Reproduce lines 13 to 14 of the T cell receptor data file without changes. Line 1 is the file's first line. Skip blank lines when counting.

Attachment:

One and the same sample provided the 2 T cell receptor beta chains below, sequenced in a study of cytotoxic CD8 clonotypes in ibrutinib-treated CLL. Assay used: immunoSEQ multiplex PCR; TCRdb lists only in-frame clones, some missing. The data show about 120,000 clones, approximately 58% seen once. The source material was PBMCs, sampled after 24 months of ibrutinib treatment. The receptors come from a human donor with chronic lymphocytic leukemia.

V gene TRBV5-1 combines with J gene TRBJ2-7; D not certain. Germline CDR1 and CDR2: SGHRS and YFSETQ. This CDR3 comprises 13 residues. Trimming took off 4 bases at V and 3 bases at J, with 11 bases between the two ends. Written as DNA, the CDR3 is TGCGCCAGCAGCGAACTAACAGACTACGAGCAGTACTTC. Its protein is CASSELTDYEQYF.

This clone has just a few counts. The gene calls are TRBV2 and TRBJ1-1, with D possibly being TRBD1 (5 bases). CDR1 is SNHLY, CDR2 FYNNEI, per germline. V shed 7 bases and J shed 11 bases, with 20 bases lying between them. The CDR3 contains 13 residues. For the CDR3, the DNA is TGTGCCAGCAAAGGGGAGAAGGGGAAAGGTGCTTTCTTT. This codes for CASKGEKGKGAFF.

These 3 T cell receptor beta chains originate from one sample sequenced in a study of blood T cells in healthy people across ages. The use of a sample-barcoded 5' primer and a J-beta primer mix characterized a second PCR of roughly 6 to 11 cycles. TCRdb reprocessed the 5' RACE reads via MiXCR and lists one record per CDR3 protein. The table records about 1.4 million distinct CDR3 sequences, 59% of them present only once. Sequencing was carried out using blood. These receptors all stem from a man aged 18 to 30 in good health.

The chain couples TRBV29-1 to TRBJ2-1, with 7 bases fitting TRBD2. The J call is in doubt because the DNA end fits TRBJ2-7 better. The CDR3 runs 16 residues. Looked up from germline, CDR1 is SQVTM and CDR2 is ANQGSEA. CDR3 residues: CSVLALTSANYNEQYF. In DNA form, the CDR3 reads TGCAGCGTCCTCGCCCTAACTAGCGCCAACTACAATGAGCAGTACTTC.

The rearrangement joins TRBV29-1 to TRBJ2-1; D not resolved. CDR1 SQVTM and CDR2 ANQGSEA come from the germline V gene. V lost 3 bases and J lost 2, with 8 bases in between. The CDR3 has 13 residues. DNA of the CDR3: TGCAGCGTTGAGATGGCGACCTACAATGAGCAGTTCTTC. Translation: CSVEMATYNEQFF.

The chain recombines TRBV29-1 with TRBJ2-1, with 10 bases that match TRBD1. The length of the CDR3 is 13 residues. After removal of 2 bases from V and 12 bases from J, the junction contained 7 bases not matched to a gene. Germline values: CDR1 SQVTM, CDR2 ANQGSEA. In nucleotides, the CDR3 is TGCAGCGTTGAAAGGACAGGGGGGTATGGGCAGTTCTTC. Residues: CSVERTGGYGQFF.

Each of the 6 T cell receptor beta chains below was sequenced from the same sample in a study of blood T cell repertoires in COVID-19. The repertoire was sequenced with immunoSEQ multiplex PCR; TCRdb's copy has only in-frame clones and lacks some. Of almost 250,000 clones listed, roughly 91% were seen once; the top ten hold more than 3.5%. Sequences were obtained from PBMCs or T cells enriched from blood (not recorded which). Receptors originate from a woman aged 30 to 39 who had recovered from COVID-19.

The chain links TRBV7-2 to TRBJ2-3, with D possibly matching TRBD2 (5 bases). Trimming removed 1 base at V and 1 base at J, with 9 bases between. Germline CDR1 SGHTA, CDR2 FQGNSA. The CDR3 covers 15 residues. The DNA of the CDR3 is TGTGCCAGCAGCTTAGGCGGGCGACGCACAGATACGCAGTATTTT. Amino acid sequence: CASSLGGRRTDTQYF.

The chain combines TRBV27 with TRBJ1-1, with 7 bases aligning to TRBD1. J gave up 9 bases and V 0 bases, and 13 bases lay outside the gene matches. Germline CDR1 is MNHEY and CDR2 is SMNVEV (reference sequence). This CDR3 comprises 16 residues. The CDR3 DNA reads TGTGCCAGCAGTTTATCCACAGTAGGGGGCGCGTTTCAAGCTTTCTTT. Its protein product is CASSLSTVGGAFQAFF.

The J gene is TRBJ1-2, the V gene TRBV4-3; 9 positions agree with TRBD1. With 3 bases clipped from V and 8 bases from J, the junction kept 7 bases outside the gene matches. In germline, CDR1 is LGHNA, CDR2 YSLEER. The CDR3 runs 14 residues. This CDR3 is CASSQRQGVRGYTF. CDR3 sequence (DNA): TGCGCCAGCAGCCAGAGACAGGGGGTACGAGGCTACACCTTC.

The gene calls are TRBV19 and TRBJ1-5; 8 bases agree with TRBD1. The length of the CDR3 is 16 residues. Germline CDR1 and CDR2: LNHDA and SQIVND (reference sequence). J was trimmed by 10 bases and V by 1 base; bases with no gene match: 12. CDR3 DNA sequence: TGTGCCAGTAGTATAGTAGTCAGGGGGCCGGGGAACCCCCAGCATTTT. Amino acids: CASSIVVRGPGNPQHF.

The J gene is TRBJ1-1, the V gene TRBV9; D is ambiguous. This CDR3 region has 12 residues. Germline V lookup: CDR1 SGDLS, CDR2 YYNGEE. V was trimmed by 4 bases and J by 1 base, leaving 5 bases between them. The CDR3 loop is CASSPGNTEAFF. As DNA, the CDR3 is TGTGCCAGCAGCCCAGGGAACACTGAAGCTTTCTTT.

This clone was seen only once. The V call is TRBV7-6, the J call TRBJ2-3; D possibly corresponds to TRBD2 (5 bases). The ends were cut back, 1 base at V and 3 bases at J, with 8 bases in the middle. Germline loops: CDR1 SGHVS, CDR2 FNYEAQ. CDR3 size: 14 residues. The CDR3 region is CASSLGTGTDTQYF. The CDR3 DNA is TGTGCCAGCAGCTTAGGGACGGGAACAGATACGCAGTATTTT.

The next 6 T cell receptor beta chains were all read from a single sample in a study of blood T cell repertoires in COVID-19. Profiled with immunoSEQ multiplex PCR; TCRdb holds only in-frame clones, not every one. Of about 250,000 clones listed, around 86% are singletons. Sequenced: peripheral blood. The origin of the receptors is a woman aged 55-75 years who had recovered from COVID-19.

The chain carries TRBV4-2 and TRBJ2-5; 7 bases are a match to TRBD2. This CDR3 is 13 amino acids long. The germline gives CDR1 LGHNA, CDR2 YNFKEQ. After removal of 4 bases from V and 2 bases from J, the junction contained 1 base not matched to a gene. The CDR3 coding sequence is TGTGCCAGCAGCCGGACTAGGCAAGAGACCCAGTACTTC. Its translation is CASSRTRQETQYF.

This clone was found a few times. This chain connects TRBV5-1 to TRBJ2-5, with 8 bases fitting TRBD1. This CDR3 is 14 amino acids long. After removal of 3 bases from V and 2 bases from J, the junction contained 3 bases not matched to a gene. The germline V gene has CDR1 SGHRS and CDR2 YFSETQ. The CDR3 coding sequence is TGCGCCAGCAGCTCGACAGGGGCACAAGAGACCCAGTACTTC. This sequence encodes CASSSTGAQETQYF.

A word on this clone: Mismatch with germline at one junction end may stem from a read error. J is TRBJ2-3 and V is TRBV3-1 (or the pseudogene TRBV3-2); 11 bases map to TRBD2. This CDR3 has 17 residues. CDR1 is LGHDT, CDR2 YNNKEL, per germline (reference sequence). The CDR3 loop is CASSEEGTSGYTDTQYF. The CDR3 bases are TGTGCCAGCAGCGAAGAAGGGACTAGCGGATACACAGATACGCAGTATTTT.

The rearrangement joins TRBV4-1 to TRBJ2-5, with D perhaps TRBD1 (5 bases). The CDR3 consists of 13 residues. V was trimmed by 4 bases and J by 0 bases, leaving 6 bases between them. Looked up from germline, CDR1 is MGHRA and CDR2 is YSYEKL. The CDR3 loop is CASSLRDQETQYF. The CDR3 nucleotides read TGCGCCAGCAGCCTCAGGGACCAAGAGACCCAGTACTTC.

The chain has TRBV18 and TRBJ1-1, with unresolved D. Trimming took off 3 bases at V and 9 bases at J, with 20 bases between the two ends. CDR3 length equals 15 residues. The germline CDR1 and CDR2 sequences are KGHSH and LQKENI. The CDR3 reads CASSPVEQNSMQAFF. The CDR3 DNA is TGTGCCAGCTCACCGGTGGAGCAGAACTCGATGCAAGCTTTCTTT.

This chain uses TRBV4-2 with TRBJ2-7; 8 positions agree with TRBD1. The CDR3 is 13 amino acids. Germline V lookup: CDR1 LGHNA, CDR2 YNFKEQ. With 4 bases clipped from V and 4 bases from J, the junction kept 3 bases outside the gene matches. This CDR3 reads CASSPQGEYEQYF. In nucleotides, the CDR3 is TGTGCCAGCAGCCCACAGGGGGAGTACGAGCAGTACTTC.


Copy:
The J gene is TRBJ1-1, the V gene TRBV9; D is ambiguous. This CDR3 region has 12 residues. Germline V lookup: CDR1 SGDLS, CDR2 YYNGEE. V was trimmed by 4 bases and J by 1 base, leaving 5 bases between them. The CDR3 loop is CASSPGNTEAFF. As DNA, the CDR3 is TGTGCCAGCAGCCCAGGGAACACTGAAGCTTTCTTT.

This clone was seen only once. The V call is TRBV7-6, the J call TRBJ2-3; D possibly corresponds to TRBD2 (5 bases). The ends were cut back, 1 base at V and 3 bases at J, with 8 bases in the middle. Germline loops: CDR1 SGHVS, CDR2 FNYEAQ. CDR3 size: 14 residues. The CDR3 region is CASSLGTGTDTQYF. The CDR3 DNA is TGTGCCAGCAGCTTAGGGACGGGAACAGATACGCAGTATTTT.